Sue Armstrong
Bloomsbury Sigma
2019 | 272pp | £16.99
ISBN 9781472936066

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The book cover of Borrowed time

Borrowed Time opens by introducing the dominant theory for why we age. This suggests that the majority of our bodies’ cells are only required until the next generation has been successfully raised. Since maintenance of cells is very energy intensive, there is a lack of investment once we pass our reproductive prime, much like an aging public transport system. This ‘disposable soma’ theory provides the framework for investigating how we age, and the book goes on to take a detailed look at the ideas surrounding this. It explores the effect of shortening telomeres and the arrest of cell division, before moving on to focus on inflammation and the role of the immune system. Later chapters focus on the effect of diseases and what they tell us about the aging process.

These ideas are mostly introduced through interviews with the scientists responsible for them, and this serves to emphasise how new and rapidly changing a field aging research really is. However, the cast of characters is so large and diverse that recalling who was responsible for which theory can be challenging at times, especially when they are referred to several chapters later. The same issue can be raised about the sheer volume of technical language used in the book. In the first chapter alone, readers are introduced to epigenetic alterations, telomere attrition and cellular senescence, for example. Requiring the average reader to remember all these terms is a big ask.

Armstrong’s writing shines, however, in the latter half of the book when it delves into Alzheimer’s disease, with the introduction of the Jennings family providing a much-needed change from model organism and mouse experiments. The story of a large extended family all affected by Alzheimer’s later in life, and how their DNA helped to illuminate the genes responsible for familial Alzheimer’s, will hit close to home for anyone with a relative suffering with the disease, and is handled sensitively and with care. It provides an important reminder that aging dramatically affects people every day, and that aging research has the potential to improve people’s lives immeasurably. The book ends with the suggestion that a real breakthrough in aging research may be around the corner, if we can convince policymakers and pharmaceutical companies to see aging as a syndrome comprised of the diseases that tend to occur later in life.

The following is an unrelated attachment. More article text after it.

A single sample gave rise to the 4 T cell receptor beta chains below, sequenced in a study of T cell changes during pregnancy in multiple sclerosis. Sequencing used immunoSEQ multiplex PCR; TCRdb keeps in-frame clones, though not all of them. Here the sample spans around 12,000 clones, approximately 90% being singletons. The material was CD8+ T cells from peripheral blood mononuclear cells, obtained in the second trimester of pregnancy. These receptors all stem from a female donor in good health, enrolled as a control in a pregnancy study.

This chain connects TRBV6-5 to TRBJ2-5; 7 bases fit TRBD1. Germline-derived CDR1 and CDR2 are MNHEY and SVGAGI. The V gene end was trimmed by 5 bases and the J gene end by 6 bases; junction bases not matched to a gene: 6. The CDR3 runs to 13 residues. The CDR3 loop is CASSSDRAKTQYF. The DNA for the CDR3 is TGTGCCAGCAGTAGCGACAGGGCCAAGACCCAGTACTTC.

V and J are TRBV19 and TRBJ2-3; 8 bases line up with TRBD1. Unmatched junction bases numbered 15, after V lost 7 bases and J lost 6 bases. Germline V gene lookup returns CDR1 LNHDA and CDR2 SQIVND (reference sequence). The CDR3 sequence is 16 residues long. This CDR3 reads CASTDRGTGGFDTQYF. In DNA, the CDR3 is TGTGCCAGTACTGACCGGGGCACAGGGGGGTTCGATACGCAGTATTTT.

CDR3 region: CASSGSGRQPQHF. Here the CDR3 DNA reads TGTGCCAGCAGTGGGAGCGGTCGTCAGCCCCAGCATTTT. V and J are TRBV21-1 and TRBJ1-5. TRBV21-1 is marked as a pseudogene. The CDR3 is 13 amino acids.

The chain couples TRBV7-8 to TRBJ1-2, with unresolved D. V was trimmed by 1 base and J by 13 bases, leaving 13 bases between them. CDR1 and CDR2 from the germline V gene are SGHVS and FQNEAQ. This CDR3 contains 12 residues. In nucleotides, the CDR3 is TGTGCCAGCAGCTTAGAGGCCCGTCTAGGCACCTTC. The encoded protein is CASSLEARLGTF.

Armstrong makes a valiant effort to explain aging for the layman, and although the individual stories are handled well, the overall feeling that comes through is one of confusion. While this may be an accurate picture of the state of aging research, it makes for a disconcerting read. The feeling that we don’t know much about aging at all lingers, even after the optimistic conclusion.